‘The motion-control bubble has burst’ you may well think, and while it can appear as though hands-free devices are going the same way as plastic guitars and drum kits, the truth is far less black and white. In reality motion-control devices are becoming the norm; they’re here to stay, and so there’s perhaps less need to shout about them now than there was when Nintendo launched the Wii seven years ago.
The latest device to join the ranks is Leap Motion, a PC exclusive piece of kit that offers some impressive interaction. It’s surprisingly diminutive form belies the versatility of the hardware, capable of creating a field of interaction far wider than its physical quality would suggest. In effect this is what Leap Motion does – creates a field in the space above the device where hand movements can be measured and gestured captured – in a similar fashion to the Xbox 360’s Kinect.
The Orientation software bundled with Airspace (the associated software store) does a good job of demonstrating the Leap Motion device’s strengths and weaknesses. This is a device built for assessing and measuring digits but it does not train to the size or shape of an individual, and as such closing the gap between your fingers will inevitably confuse the detection. This will provide problems for some applications, however it’s certain that many developers will quickly adapt their software to deal with such issues.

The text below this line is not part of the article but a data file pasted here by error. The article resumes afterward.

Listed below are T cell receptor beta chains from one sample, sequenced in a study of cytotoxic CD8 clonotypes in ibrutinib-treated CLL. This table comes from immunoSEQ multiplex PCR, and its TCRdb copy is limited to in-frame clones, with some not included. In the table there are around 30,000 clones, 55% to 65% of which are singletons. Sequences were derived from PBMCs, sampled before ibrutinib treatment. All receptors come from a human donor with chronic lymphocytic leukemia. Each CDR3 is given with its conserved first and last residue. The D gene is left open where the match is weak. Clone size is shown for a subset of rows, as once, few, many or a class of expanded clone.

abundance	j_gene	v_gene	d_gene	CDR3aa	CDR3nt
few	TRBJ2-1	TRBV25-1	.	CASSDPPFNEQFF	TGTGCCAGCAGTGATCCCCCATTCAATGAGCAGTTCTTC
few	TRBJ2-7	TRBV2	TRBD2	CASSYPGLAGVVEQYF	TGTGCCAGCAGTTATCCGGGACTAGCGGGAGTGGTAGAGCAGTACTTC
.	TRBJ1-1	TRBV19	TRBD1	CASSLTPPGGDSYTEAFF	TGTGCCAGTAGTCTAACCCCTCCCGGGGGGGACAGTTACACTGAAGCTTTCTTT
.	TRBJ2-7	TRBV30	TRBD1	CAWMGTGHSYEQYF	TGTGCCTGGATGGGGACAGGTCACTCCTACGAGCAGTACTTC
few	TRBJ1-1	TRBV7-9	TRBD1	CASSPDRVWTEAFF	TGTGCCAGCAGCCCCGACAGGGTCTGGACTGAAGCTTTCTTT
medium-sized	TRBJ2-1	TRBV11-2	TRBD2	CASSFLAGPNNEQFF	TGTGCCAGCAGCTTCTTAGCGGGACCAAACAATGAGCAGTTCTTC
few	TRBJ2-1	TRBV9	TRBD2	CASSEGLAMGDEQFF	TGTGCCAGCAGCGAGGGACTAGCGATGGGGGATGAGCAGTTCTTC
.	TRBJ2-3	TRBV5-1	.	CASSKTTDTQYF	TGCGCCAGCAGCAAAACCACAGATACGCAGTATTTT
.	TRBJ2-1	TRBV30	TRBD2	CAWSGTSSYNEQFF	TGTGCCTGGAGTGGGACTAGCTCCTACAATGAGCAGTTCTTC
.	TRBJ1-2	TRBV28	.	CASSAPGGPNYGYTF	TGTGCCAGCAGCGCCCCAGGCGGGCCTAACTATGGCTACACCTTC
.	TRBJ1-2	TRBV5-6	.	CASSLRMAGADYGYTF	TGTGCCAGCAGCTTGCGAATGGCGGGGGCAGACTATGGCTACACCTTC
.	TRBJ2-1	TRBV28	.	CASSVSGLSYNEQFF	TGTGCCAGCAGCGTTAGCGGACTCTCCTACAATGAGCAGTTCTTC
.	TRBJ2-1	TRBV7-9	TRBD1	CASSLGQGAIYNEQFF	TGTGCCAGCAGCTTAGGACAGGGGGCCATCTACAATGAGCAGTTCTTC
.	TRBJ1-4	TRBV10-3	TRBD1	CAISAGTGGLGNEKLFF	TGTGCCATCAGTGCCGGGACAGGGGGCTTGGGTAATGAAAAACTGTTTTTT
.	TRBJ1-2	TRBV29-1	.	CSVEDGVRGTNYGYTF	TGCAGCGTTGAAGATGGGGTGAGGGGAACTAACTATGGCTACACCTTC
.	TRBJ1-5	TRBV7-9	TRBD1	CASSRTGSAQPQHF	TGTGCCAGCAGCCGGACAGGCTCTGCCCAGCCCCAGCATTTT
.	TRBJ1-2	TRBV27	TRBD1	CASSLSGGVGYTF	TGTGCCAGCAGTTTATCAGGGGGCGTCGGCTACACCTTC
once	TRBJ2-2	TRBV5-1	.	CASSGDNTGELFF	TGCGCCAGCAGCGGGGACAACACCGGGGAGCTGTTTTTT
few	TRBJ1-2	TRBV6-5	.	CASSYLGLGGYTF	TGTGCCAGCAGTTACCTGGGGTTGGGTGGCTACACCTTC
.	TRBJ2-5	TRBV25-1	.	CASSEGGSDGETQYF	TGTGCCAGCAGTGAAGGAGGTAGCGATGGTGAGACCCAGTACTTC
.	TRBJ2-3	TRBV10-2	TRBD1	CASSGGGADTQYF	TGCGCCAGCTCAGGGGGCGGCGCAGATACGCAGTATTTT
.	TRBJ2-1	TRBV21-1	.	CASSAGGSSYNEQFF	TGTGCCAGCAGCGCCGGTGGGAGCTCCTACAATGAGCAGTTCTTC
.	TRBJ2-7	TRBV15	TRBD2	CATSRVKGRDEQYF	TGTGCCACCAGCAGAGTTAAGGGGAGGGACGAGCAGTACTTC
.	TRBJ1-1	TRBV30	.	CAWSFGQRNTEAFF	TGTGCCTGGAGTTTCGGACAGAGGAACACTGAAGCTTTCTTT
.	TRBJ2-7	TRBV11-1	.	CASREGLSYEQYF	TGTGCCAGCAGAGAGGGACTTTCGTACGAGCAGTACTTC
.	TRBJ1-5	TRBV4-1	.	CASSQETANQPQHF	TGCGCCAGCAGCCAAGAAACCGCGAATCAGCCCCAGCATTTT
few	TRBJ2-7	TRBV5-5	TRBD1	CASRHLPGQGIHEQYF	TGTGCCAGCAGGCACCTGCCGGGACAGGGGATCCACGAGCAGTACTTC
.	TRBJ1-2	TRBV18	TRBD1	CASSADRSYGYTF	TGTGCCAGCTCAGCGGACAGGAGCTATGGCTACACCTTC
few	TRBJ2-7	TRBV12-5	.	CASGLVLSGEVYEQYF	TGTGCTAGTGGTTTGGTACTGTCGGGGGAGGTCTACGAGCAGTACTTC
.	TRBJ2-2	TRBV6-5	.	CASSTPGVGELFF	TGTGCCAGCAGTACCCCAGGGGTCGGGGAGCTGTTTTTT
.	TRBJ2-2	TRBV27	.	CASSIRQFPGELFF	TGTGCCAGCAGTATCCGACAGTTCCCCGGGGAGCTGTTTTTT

The device itself is far smaller than you may imagine, less than an inch deep and no more than three inches long. Its base is rubberised to prevent unintended movement and its top surface is glass through which its field of detection is projected. It’s lightweight and highly portable, and given its confidently gripping base and near-universal compatibility it would be easy to use the device on a train or plane, should you be able to counteract the forced movement from the motion of your transport.
A huge array of software and a smartly compact presentation, the Leap Motion is unquestionably the best motion-control device currently available for modern PCs. The retail price of the device is likely to be the biggest barrier for entry – especially given the costly nature of some of it’s applications – but given that there’s simply no better alternative those looking to bring motion-control to their PC – for work, gaming or entertainment of any kind – will undoubtedly find that the Leap Motion satisfies most of their demands.